During the market implosion on Monday, you may have heard the word “volatility” quite a bit. Along with that, you may have head reference to volatility products like “the VIX,” and an ETF called VelocityShares Daily Inverse VIX Short-Term ETN (NYSE:XIV) having a “liquidation event.” What does this all mean and why should you avoid these ETFs?
The “VIX” is the CBOE Volatility Index. It is an index derived from the prices of options premiums in the S&P 500 Index. As the market becomes more volatile, the price of options increases. Thus, more volatility equals higher options prices, and the VIX will rise. The higher the number of the VIX, the more volatility we see in the market.
The VIX, however, is not an actual measurement of volatility. It measures expectation of volatility. It is just an assumption based on option premiums — the price to buy or sell the right to buy or sell a stock.
Generally speaking, if the VIX is below 20, we have a stable and lower risk market. As the VIX moves over 20, there is more risk entering the market. It gets even more complex, but that’s the basics of what you need to know.
Naturally, some genius came up with the idea of being able to buy or short this index. In other words, they came up with a way to create a derivative of an index which isn’t even based on earnings or some hard value of a hard asset or a share in a company or anything that has a profit or loss or pays dividends. It’s based on an expectation of something totally unpredictable: volatility.
If this sounds like gambling, that’s exactly what it is. Literally. You may as well go to Vegas and make casino bets. Because the VIX and its ETF derivatives are not investments!
The Difference Between the VIX and Investing
Investments in the stock market have a positive expectation over time. That’s because the economy always grows over the very long term. Stock prices follow earnings growth, and thus the stock market rises over time.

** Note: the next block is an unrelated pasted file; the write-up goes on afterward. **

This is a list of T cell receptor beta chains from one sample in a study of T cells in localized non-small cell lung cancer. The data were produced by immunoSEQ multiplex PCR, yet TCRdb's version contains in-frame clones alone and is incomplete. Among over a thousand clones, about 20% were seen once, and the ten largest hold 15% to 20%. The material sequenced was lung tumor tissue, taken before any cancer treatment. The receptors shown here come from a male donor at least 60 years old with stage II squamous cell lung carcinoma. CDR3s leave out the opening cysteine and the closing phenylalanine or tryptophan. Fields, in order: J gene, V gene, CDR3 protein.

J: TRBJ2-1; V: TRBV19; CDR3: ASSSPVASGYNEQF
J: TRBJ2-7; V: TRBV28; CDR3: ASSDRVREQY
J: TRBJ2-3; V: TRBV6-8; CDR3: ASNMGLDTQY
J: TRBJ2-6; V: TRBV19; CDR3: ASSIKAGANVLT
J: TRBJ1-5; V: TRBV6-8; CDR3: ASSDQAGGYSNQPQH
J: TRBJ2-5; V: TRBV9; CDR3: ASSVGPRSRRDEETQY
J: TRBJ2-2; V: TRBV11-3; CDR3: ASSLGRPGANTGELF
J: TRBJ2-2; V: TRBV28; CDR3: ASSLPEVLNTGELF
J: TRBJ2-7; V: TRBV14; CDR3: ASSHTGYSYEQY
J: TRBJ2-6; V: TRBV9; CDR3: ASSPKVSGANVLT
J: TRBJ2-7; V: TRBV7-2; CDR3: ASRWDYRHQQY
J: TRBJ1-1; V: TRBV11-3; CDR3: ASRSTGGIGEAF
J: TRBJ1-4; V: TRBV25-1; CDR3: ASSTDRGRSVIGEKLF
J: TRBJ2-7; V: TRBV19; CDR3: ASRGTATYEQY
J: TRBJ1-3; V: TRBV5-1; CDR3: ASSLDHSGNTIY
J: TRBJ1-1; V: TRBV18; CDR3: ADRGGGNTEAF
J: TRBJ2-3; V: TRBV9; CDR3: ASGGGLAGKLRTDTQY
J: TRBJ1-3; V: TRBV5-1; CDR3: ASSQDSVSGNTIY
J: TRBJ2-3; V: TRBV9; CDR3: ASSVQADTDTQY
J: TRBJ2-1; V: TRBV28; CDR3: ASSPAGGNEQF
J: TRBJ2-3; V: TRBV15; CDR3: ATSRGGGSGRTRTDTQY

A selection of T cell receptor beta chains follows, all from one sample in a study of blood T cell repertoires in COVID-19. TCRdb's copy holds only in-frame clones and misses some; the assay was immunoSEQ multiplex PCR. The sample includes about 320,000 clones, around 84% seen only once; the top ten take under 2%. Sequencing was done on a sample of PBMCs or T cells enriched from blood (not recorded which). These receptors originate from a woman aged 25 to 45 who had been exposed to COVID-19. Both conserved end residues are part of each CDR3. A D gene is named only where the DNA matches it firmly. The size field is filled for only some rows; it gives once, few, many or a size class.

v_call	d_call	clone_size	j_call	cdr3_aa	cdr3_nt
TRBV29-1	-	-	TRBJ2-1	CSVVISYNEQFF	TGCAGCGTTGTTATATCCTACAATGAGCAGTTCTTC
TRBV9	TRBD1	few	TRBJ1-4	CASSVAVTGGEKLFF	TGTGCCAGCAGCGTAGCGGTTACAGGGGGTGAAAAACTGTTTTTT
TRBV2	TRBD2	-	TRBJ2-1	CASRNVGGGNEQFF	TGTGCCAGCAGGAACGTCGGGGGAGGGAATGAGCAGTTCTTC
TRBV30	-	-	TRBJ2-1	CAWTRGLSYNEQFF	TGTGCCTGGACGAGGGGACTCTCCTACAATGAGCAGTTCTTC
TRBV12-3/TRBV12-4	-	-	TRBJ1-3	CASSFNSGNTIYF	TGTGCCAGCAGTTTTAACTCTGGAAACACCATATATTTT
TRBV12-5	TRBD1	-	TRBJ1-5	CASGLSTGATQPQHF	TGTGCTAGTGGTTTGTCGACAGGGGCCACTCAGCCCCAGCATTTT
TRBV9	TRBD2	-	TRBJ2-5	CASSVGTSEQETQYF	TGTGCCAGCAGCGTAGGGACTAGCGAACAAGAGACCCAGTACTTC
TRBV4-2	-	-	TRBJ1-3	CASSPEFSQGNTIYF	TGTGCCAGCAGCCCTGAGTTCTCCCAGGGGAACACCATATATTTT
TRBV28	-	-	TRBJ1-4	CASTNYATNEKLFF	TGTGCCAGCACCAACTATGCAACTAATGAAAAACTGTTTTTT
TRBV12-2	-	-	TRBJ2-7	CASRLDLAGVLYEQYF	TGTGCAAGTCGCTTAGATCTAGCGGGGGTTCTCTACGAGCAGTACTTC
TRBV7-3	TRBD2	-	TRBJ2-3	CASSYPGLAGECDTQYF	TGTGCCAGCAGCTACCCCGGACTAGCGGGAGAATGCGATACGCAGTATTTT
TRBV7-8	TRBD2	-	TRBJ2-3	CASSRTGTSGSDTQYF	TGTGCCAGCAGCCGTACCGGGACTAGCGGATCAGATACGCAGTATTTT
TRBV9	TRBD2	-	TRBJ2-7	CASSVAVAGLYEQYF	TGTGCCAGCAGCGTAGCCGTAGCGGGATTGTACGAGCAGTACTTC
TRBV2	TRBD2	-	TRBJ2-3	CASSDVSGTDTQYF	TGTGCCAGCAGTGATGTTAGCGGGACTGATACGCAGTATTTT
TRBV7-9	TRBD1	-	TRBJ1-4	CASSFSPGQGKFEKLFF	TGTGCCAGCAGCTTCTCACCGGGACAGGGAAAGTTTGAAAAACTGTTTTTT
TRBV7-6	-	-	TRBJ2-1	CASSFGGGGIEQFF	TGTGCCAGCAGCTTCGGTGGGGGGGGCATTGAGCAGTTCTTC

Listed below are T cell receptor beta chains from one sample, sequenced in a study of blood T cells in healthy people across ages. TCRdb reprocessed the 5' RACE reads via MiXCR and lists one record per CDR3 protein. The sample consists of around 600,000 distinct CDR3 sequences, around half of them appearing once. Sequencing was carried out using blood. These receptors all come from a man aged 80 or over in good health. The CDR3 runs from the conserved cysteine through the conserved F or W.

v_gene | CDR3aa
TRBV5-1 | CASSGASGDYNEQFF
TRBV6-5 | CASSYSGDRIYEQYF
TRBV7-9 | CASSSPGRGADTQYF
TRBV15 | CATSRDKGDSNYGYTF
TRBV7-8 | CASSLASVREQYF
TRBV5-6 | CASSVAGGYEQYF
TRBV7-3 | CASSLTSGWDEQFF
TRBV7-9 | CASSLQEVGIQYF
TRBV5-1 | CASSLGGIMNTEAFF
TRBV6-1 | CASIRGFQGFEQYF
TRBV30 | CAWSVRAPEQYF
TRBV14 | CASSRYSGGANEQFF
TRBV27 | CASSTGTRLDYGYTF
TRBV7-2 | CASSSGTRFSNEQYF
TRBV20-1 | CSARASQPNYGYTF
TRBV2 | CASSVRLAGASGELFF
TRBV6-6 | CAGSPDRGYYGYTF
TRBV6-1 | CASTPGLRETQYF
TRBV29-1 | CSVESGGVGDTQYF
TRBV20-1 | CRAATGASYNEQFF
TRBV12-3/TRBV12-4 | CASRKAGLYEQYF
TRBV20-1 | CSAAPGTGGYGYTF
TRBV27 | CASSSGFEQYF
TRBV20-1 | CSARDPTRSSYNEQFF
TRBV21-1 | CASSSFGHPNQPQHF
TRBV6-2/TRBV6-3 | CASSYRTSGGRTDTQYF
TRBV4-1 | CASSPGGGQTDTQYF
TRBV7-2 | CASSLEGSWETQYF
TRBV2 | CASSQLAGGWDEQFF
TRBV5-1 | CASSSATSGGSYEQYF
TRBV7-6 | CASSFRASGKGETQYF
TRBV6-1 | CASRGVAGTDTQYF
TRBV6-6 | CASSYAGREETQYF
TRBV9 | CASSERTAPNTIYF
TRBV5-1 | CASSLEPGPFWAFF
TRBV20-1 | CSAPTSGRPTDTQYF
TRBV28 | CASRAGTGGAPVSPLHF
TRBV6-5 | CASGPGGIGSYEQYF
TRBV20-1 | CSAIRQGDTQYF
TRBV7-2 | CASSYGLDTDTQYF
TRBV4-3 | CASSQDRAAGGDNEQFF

The VIX moves from minute to minute with no idea where it will go from one moment to the next. It is literally gambling.
One of the popular ETFs to buy the VIX is the iPath S&P 500 VIX Short-Term Futures ETN (NYSEARCA:VXX). Yet even this is a derivative of a derivative. It doesn’t actually track the VIX but the value of futures contracts for the VIX. There is a huge problem with this, in that futures contracts constantly expire, and new ones are put in place.
Thus, as the futures contracts move day-by-day toward expiration, the value of those contracts declines, so the VXX value itself decays to the tune of 30% per year. Think of it as built-in depreciation.
Thus, if you invested $1000 in the SPDR S&P 500 ETF (NYSESRCA:SPY) on March 26, 2004, it would today be worth $3,210 with dividend reinvested. If you did the same with VXX, it would be worth 17 cents. That’s right — 17 cents. Because the VXX constantly degrades over time, it constantly must reverse split.
The long-term value of this investment is zero, and the prospectus even says it.
You are not only gambling, then, if you hold this security, you are literally just handing all your money to the casino.
Just Stay Away
If you think that’s bad, things are even worse for holders of the short-sale version of the VIX, the VelocityShares Daily Inverse VIX Short-Term ETN (NASDAQ:XIV). The market was extremely volatile on Monday, of course. That means if you were short the VIX, expecting little or no volatility, the trade went very much against you. It was so bad that after-hours on Monday, the XIV fell 90%.
In the prospectus, it says the product can be liquidated if its value falls by 80% or more in a certain period of time. Thus, trading is frozen, and whatever value your share is at that time is what you receive.
In other words, holders of this ETN were mostly wiped out.
In other words, never put money into a volatility product. They have no place in your portfolio.
Lawrence Meyers is the CEO of PDL Capital, a specialty lender focusing on consumer finance and is the Manager of The Liberty Portfolio at www.thelibertyportfolio.com. He does not own any stock mentioned. He has 23 years’ experience in the stock market, and has written more than 2,000 articles on investing. Lawrence Meyers can be reached at [email protected].